How to set user of Docker container


When you run a Docker container using docker run, everything inside the container is executed by the root user and root group. Its UID is 0 and GID is 0. This can sometimes be a problem.

For example, I had mounted a directory from the host filesystem into the Docker container using the --volume option. When root creates a new file or directory in this mounted directory, it appears as owned by the user nobody and group nogroup. This was a problem since I wanted these new files and directories to be created with my username or at least my group.


You can set what username or group you want to run as inside a container by using the --user option.

  • To run as user joe: --user joe. It is highly unlikely that the username joe exists in the Docker container. So this will likely fail unless you have added Dockerfile commands to make this so.

  • Instead, set the UID: --user 1005. Docker will warn that the UID does not have a corresponding username inside the container, but it will work. Files created on the mounted directory will have the UID 1005. There is a problem: many programs inside the container may not run if root is not running it. For example, you may find that you cannot create files or directories inside the container without being root.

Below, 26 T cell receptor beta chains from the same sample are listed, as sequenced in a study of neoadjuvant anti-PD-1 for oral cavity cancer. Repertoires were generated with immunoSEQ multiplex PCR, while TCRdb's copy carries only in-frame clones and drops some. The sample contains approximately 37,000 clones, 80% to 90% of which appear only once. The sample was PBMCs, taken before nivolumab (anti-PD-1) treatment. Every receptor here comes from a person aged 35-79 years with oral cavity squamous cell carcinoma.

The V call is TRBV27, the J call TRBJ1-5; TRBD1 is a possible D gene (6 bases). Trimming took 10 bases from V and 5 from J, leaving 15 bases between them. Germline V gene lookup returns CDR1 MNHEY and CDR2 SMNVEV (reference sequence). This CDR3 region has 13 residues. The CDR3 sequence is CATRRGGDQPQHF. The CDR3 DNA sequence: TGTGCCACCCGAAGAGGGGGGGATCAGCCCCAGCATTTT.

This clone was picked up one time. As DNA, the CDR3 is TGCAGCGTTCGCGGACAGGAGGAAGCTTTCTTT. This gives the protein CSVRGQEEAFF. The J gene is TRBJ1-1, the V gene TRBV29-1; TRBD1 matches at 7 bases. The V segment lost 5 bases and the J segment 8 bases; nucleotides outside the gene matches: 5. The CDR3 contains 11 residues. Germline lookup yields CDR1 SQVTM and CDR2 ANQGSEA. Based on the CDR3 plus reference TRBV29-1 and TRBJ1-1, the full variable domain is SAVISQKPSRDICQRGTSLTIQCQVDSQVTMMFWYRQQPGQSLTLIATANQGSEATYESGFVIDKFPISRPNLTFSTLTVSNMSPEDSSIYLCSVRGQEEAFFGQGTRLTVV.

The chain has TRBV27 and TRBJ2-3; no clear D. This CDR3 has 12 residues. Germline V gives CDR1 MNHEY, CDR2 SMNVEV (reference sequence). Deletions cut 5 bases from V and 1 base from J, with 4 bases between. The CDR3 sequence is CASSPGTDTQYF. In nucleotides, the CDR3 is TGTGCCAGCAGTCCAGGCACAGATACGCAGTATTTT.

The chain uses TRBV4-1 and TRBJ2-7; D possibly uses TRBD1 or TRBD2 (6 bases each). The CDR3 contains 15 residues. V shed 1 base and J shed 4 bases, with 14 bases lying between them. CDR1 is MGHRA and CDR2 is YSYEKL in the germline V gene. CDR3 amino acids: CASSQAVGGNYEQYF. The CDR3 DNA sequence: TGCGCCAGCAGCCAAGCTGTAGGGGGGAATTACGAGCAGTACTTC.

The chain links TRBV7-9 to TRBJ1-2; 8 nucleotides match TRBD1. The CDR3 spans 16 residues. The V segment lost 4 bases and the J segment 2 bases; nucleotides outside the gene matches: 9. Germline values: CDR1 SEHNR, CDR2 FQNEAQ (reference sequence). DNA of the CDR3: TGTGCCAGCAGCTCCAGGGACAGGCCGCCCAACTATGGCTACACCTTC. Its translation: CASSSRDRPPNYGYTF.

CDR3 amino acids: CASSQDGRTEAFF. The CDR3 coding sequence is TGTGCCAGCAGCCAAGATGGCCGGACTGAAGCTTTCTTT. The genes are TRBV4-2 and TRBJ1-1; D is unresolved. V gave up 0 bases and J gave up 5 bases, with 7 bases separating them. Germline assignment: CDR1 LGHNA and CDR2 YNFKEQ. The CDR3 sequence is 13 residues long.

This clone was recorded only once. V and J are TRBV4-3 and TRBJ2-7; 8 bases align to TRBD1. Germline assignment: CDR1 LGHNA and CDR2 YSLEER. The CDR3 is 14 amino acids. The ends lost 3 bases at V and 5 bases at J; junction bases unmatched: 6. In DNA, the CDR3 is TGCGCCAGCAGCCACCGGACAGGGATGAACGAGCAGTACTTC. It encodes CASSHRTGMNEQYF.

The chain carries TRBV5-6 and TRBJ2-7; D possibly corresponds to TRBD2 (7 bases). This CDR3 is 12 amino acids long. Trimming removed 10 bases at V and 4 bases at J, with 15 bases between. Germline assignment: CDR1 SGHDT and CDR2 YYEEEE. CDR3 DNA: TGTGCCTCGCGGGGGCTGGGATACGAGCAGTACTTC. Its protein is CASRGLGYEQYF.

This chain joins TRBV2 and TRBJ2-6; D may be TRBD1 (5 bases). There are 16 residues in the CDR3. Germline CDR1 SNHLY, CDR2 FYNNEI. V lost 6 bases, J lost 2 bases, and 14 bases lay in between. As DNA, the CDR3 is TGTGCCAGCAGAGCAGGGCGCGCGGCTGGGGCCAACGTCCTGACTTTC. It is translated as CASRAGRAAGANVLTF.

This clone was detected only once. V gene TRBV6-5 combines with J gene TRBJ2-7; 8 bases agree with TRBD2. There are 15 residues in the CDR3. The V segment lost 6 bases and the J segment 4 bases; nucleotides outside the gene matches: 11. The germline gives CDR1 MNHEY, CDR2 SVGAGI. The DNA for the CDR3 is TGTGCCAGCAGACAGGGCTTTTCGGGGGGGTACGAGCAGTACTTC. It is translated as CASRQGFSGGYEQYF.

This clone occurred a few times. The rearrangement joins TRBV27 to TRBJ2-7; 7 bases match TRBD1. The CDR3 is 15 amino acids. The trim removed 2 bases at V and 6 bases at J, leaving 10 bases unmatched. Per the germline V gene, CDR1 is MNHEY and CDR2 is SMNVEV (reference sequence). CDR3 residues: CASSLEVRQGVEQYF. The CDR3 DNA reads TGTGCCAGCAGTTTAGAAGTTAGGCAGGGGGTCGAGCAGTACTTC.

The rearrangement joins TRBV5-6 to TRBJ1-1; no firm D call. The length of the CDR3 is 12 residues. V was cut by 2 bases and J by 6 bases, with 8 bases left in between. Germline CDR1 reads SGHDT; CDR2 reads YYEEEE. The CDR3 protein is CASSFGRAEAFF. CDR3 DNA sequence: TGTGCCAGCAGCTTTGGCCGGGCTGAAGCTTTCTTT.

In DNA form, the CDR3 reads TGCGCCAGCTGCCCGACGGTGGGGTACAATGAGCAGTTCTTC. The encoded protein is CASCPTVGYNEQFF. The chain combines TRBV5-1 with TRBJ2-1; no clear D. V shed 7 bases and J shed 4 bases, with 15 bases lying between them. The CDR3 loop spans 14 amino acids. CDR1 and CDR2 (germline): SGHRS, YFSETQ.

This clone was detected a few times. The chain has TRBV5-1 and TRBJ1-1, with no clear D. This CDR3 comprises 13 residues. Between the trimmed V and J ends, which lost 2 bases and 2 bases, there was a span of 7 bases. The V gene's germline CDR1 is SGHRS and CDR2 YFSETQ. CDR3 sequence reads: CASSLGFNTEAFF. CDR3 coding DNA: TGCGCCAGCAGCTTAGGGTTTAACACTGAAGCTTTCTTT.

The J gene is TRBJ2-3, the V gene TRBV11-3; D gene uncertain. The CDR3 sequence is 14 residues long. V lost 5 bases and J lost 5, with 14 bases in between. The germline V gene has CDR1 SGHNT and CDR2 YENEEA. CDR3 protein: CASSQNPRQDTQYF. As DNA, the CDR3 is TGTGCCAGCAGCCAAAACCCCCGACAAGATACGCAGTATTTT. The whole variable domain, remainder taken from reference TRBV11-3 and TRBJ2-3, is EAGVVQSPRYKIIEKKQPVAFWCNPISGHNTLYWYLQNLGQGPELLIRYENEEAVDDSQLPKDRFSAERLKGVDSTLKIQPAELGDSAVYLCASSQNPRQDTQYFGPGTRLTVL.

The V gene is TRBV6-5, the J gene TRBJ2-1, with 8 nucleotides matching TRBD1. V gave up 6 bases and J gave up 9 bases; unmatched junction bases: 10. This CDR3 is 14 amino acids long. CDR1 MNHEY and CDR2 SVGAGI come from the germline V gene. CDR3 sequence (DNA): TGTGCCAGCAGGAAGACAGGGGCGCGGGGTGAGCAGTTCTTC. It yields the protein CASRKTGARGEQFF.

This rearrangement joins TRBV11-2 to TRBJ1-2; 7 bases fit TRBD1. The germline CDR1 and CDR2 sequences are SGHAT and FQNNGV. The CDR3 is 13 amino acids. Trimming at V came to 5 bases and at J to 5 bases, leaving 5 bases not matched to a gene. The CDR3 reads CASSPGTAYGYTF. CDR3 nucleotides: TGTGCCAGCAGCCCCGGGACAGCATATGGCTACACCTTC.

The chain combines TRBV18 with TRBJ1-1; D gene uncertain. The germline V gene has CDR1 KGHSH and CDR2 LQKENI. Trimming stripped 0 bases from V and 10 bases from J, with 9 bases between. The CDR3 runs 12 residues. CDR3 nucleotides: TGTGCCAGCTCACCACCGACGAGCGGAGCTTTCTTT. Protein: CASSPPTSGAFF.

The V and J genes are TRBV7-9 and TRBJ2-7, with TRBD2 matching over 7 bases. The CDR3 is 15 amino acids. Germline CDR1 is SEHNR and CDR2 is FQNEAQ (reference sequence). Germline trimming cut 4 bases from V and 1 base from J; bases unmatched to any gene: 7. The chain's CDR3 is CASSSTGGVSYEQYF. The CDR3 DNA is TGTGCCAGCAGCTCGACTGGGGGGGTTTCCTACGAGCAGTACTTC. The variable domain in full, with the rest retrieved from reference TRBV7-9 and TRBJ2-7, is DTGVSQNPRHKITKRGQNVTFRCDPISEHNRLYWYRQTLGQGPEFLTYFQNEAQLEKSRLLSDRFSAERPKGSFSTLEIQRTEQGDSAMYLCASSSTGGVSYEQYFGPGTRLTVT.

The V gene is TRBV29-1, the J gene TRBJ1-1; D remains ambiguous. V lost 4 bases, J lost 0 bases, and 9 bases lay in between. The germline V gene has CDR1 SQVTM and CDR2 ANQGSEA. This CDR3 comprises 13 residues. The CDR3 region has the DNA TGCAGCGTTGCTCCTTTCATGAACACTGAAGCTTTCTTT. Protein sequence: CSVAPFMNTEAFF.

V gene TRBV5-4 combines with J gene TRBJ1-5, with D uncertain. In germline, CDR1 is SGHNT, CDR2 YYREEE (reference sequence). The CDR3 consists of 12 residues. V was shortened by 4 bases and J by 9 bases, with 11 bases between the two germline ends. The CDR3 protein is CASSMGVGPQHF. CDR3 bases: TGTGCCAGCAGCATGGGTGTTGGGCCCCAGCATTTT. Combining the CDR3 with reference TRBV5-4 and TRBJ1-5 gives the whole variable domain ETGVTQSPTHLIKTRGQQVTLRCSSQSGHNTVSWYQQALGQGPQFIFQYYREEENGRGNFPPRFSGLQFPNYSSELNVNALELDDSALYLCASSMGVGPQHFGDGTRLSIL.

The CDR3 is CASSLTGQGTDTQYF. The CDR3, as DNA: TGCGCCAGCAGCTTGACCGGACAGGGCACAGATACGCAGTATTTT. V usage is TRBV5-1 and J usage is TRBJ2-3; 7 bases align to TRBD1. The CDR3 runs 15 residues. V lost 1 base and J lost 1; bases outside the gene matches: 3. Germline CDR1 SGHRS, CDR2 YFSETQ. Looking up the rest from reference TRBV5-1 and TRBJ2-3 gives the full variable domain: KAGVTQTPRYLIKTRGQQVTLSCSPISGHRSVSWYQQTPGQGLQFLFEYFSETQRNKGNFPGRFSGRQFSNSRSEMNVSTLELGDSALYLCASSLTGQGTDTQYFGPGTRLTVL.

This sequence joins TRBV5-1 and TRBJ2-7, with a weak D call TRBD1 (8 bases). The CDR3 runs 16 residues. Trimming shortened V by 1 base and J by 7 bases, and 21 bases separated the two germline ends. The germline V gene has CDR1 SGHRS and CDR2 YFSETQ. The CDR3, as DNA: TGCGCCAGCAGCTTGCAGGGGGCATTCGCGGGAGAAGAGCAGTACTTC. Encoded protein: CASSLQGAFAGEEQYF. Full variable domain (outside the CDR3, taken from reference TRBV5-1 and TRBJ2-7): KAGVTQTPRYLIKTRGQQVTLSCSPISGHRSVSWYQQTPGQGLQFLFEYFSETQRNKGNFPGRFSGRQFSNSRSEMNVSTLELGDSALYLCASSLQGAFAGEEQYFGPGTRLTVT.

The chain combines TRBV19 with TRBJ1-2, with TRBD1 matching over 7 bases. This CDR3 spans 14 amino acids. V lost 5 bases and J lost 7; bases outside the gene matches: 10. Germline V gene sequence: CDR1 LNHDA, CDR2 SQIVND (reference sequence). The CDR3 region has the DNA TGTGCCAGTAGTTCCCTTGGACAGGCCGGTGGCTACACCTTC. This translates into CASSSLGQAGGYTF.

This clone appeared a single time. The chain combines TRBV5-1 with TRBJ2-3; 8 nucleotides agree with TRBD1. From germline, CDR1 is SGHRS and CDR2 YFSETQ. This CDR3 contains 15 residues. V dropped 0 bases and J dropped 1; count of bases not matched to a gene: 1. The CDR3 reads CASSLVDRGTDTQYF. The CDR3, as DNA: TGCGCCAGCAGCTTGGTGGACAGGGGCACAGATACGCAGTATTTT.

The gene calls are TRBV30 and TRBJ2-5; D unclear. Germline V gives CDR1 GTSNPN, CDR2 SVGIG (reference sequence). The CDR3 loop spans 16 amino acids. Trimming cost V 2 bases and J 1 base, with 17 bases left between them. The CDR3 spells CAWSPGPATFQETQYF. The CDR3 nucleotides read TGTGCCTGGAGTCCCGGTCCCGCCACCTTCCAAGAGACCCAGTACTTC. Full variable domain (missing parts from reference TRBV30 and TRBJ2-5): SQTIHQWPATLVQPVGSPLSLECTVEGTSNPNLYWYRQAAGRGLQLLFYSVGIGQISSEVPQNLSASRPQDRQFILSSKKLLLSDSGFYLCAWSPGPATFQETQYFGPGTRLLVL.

• Another option is to set the group or GID: --user :1005. Notice the colon. Files created on mounted volumes will have the group GID you set. This solution worked to solve my problem.

  • You can set both UID and GID too: --user 1005:9999

Tried with: Ubuntu 16.04


How to change UID and GID

You may sometimes want to change the UID (user ID) and GID (group ID) of your username. This can be done easily in Linux in two steps: change the ID and then change the file owner of all files with the old IDs.

Change UID

For example, to change UID of joe from 1000 to 9000:

$ sudo usermod -u 9000 joe
$ sudo find / -user 1000 -exec chown -h 9000 {} \;

Change GID

For example, to change GID of joe from 2000 to 8000:

$ sudo groupmod -g 8000 joe
$ sudo find / -group 2000 -exec chgrp -h 8000 {} \;
$ sudo usermod -g 8000 joe

If you get any errors, please remember to logout of your desktop and kill any processes that are holding on to your username. It is best to just run these commands from a virtual terminal like Ctrl + Alt + F1.

Tried with: Ubuntu 16.04